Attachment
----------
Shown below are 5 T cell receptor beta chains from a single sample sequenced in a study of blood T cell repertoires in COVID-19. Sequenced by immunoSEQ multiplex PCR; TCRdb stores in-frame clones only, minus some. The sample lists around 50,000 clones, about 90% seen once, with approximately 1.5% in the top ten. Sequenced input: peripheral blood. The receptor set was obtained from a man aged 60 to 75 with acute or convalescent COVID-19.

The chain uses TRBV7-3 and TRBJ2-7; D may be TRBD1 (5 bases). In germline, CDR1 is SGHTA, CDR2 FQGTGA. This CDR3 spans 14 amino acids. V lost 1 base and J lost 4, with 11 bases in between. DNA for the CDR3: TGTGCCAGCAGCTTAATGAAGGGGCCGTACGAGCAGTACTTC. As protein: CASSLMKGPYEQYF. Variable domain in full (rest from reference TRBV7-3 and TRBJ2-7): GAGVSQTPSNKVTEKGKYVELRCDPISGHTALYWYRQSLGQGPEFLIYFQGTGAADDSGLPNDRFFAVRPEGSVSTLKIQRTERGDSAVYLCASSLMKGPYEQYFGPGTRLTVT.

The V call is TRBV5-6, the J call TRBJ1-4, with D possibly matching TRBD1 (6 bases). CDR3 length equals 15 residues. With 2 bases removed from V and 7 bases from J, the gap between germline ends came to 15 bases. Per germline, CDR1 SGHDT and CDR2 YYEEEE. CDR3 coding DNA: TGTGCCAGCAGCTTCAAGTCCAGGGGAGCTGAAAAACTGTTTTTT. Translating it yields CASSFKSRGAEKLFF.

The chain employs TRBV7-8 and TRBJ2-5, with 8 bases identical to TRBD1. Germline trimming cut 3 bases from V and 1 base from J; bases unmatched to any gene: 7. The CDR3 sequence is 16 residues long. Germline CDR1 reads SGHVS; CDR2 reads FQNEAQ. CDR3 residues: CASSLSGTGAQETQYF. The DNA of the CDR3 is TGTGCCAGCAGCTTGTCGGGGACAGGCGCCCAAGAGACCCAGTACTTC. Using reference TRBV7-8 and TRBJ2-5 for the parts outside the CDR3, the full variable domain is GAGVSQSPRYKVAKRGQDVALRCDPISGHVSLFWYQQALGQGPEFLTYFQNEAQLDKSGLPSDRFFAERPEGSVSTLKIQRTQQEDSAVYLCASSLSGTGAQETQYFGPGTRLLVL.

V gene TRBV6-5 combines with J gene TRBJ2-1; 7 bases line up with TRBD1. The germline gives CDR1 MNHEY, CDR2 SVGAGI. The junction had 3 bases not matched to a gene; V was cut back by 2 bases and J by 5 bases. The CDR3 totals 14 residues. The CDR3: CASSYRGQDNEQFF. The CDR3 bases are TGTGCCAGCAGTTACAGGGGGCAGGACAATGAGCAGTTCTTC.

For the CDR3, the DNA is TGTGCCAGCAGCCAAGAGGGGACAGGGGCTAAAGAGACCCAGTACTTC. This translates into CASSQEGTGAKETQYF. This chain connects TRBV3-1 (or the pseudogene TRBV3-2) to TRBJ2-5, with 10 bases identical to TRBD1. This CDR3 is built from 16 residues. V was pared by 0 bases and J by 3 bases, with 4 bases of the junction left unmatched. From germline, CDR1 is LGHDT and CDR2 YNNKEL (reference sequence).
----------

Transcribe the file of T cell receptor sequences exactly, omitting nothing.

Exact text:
Shown below are 5 T cell receptor beta chains from a single sample sequenced in a study of blood T cell repertoires in COVID-19. Sequenced by immunoSEQ multiplex PCR; TCRdb stores in-frame clones only, minus some. The sample lists around 50,000 clones, about 90% seen once, with approximately 1.5% in the top ten. Sequenced input: peripheral blood. The receptor set was obtained from a man aged 60 to 75 with acute or convalescent COVID-19.

The chain uses TRBV7-3 and TRBJ2-7; D may be TRBD1 (5 bases). In germline, CDR1 is SGHTA, CDR2 FQGTGA. This CDR3 spans 14 amino acids. V lost 1 base and J lost 4, with 11 bases in between. DNA for the CDR3: TGTGCCAGCAGCTTAATGAAGGGGCCGTACGAGCAGTACTTC. As protein: CASSLMKGPYEQYF. Variable domain in full (rest from reference TRBV7-3 and TRBJ2-7): GAGVSQTPSNKVTEKGKYVELRCDPISGHTALYWYRQSLGQGPEFLIYFQGTGAADDSGLPNDRFFAVRPEGSVSTLKIQRTERGDSAVYLCASSLMKGPYEQYFGPGTRLTVT.

The V call is TRBV5-6, the J call TRBJ1-4, with D possibly matching TRBD1 (6 bases). CDR3 length equals 15 residues. With 2 bases removed from V and 7 bases from J, the gap between germline ends came to 15 bases. Per germline, CDR1 SGHDT and CDR2 YYEEEE. CDR3 coding DNA: TGTGCCAGCAGCTTCAAGTCCAGGGGAGCTGAAAAACTGTTTTTT. Translating it yields CASSFKSRGAEKLFF.

The chain employs TRBV7-8 and TRBJ2-5, with 8 bases identical to TRBD1. Germline trimming cut 3 bases from V and 1 base from J; bases unmatched to any gene: 7. The CDR3 sequence is 16 residues long. Germline CDR1 reads SGHVS; CDR2 reads FQNEAQ. CDR3 residues: CASSLSGTGAQETQYF. The DNA of the CDR3 is TGTGCCAGCAGCTTGTCGGGGACAGGCGCCCAAGAGACCCAGTACTTC. Using reference TRBV7-8 and TRBJ2-5 for the parts outside the CDR3, the full variable domain is GAGVSQSPRYKVAKRGQDVALRCDPISGHVSLFWYQQALGQGPEFLTYFQNEAQLDKSGLPSDRFFAERPEGSVSTLKIQRTQQEDSAVYLCASSLSGTGAQETQYFGPGTRLLVL.

V gene TRBV6-5 combines with J gene TRBJ2-1; 7 bases line up with TRBD1. The germline gives CDR1 MNHEY, CDR2 SVGAGI. The junction had 3 bases not matched to a gene; V was cut back by 2 bases and J by 5 bases. The CDR3 totals 14 residues. The CDR3: CASSYRGQDNEQFF. The CDR3 bases are TGTGCCAGCAGTTACAGGGGGCAGGACAATGAGCAGTTCTTC.

For the CDR3, the DNA is TGTGCCAGCAGCCAAGAGGGGACAGGGGCTAAAGAGACCCAGTACTTC. This translates into CASSQEGTGAKETQYF. This chain connects TRBV3-1 (or the pseudogene TRBV3-2) to TRBJ2-5, with 10 bases identical to TRBD1. This CDR3 is built from 16 residues. V was pared by 0 bases and J by 3 bases, with 4 bases of the junction left unmatched. From germline, CDR1 is LGHDT and CDR2 YNNKEL (reference sequence).